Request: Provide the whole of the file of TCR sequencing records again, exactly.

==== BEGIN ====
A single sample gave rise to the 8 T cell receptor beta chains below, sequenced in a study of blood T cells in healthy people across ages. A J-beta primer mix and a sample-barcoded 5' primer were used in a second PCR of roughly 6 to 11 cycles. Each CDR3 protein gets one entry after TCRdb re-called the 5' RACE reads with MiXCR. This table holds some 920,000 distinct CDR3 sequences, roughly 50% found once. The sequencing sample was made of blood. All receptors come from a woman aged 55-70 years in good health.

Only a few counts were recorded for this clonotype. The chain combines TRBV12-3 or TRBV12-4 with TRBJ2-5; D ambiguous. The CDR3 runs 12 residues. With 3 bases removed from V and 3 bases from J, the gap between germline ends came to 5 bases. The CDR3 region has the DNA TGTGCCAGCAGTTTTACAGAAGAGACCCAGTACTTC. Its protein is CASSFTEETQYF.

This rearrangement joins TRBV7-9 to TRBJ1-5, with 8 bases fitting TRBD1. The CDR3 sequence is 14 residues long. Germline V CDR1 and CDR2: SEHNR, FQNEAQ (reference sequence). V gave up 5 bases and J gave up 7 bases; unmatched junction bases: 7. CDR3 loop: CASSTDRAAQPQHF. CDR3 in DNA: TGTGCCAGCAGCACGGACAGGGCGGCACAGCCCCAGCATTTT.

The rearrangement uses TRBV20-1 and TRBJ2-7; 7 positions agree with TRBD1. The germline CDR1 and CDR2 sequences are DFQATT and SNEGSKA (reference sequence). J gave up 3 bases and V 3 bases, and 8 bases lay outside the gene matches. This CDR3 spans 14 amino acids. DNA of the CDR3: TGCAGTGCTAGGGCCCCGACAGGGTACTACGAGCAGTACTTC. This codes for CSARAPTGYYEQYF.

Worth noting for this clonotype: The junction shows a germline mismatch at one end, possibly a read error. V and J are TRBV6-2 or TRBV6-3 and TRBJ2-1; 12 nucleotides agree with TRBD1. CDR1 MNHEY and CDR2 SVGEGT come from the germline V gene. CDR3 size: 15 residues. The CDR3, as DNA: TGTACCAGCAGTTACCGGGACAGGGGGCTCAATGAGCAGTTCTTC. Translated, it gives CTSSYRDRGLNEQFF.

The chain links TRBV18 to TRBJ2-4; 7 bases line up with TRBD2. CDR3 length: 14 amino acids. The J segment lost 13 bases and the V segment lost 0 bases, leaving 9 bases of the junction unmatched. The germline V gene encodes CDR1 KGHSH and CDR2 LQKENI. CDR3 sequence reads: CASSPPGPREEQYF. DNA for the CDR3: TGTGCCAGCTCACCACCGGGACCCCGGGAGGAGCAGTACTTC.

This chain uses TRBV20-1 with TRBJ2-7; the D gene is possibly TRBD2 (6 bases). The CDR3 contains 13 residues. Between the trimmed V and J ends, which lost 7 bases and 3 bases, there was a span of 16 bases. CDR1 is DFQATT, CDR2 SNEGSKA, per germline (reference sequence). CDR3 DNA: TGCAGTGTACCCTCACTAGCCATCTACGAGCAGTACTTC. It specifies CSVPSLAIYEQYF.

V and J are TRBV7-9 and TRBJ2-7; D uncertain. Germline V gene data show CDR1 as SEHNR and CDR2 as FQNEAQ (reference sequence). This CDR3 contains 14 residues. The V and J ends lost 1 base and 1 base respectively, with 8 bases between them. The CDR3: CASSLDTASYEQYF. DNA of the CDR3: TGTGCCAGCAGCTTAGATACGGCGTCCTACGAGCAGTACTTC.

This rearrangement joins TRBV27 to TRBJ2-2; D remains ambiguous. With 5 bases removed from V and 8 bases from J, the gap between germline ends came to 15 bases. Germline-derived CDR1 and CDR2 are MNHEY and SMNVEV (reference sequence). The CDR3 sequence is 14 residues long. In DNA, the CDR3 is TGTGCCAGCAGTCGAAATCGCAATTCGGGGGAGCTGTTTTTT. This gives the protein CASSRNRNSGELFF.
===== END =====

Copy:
A single sample gave rise to the 8 T cell receptor beta chains below, sequenced in a study of blood T cells in healthy people across ages. A J-beta primer mix and a sample-barcoded 5' primer were used in a second PCR of roughly 6 to 11 cycles. Each CDR3 protein gets one entry after TCRdb re-called the 5' RACE reads with MiXCR. This table holds some 920,000 distinct CDR3 sequences, roughly 50% found once. The sequencing sample was made of blood. All receptors come from a woman aged 55-70 years in good health.

Only a few counts were recorded for this clonotype. The chain combines TRBV12-3 or TRBV12-4 with TRBJ2-5; D ambiguous. The CDR3 runs 12 residues. With 3 bases removed from V and 3 bases from J, the gap between germline ends came to 5 bases. The CDR3 region has the DNA TGTGCCAGCAGTTTTACAGAAGAGACCCAGTACTTC. Its protein is CASSFTEETQYF.

This rearrangement joins TRBV7-9 to TRBJ1-5, with 8 bases fitting TRBD1. The CDR3 sequence is 14 residues long. Germline V CDR1 and CDR2: SEHNR, FQNEAQ (reference sequence). V gave up 5 bases and J gave up 7 bases; unmatched junction bases: 7. CDR3 loop: CASSTDRAAQPQHF. CDR3 in DNA: TGTGCCAGCAGCACGGACAGGGCGGCACAGCCCCAGCATTTT.

The rearrangement uses TRBV20-1 and TRBJ2-7; 7 positions agree with TRBD1. The germline CDR1 and CDR2 sequences are DFQATT and SNEGSKA (reference sequence). J gave up 3 bases and V 3 bases, and 8 bases lay outside the gene matches. This CDR3 spans 14 amino acids. DNA of the CDR3: TGCAGTGCTAGGGCCCCGACAGGGTACTACGAGCAGTACTTC. This codes for CSARAPTGYYEQYF.

Worth noting for this clonotype: The junction shows a germline mismatch at one end, possibly a read error. V and J are TRBV6-2 or TRBV6-3 and TRBJ2-1; 12 nucleotides agree with TRBD1. CDR1 MNHEY and CDR2 SVGEGT come from the germline V gene. CDR3 size: 15 residues. The CDR3, as DNA: TGTACCAGCAGTTACCGGGACAGGGGGCTCAATGAGCAGTTCTTC. Translated, it gives CTSSYRDRGLNEQFF.

The chain links TRBV18 to TRBJ2-4; 7 bases line up with TRBD2. CDR3 length: 14 amino acids. The J segment lost 13 bases and the V segment lost 0 bases, leaving 9 bases of the junction unmatched. The germline V gene encodes CDR1 KGHSH and CDR2 LQKENI. CDR3 sequence reads: CASSPPGPREEQYF. DNA for the CDR3: TGTGCCAGCTCACCACCGGGACCCCGGGAGGAGCAGTACTTC.

This chain uses TRBV20-1 with TRBJ2-7; the D gene is possibly TRBD2 (6 bases). The CDR3 contains 13 residues. Between the trimmed V and J ends, which lost 7 bases and 3 bases, there was a span of 16 bases. CDR1 is DFQATT, CDR2 SNEGSKA, per germline (reference sequence). CDR3 DNA: TGCAGTGTACCCTCACTAGCCATCTACGAGCAGTACTTC. It specifies CSVPSLAIYEQYF.

V and J are TRBV7-9 and TRBJ2-7; D uncertain. Germline V gene data show CDR1 as SEHNR and CDR2 as FQNEAQ (reference sequence). This CDR3 contains 14 residues. The V and J ends lost 1 base and 1 base respectively, with 8 bases between them. The CDR3: CASSLDTASYEQYF. DNA of the CDR3: TGTGCCAGCAGCTTAGATACGGCGTCCTACGAGCAGTACTTC.

This rearrangement joins TRBV27 to TRBJ2-2; D remains ambiguous. With 5 bases removed from V and 8 bases from J, the gap between germline ends came to 15 bases. Germline-derived CDR1 and CDR2 are MNHEY and SMNVEV (reference sequence). The CDR3 sequence is 14 residues long. In DNA, the CDR3 is TGTGCCAGCAGTCGAAATCGCAATTCGGGGGAGCTGTTTTTT. This gives the protein CASSRNRNSGELFF.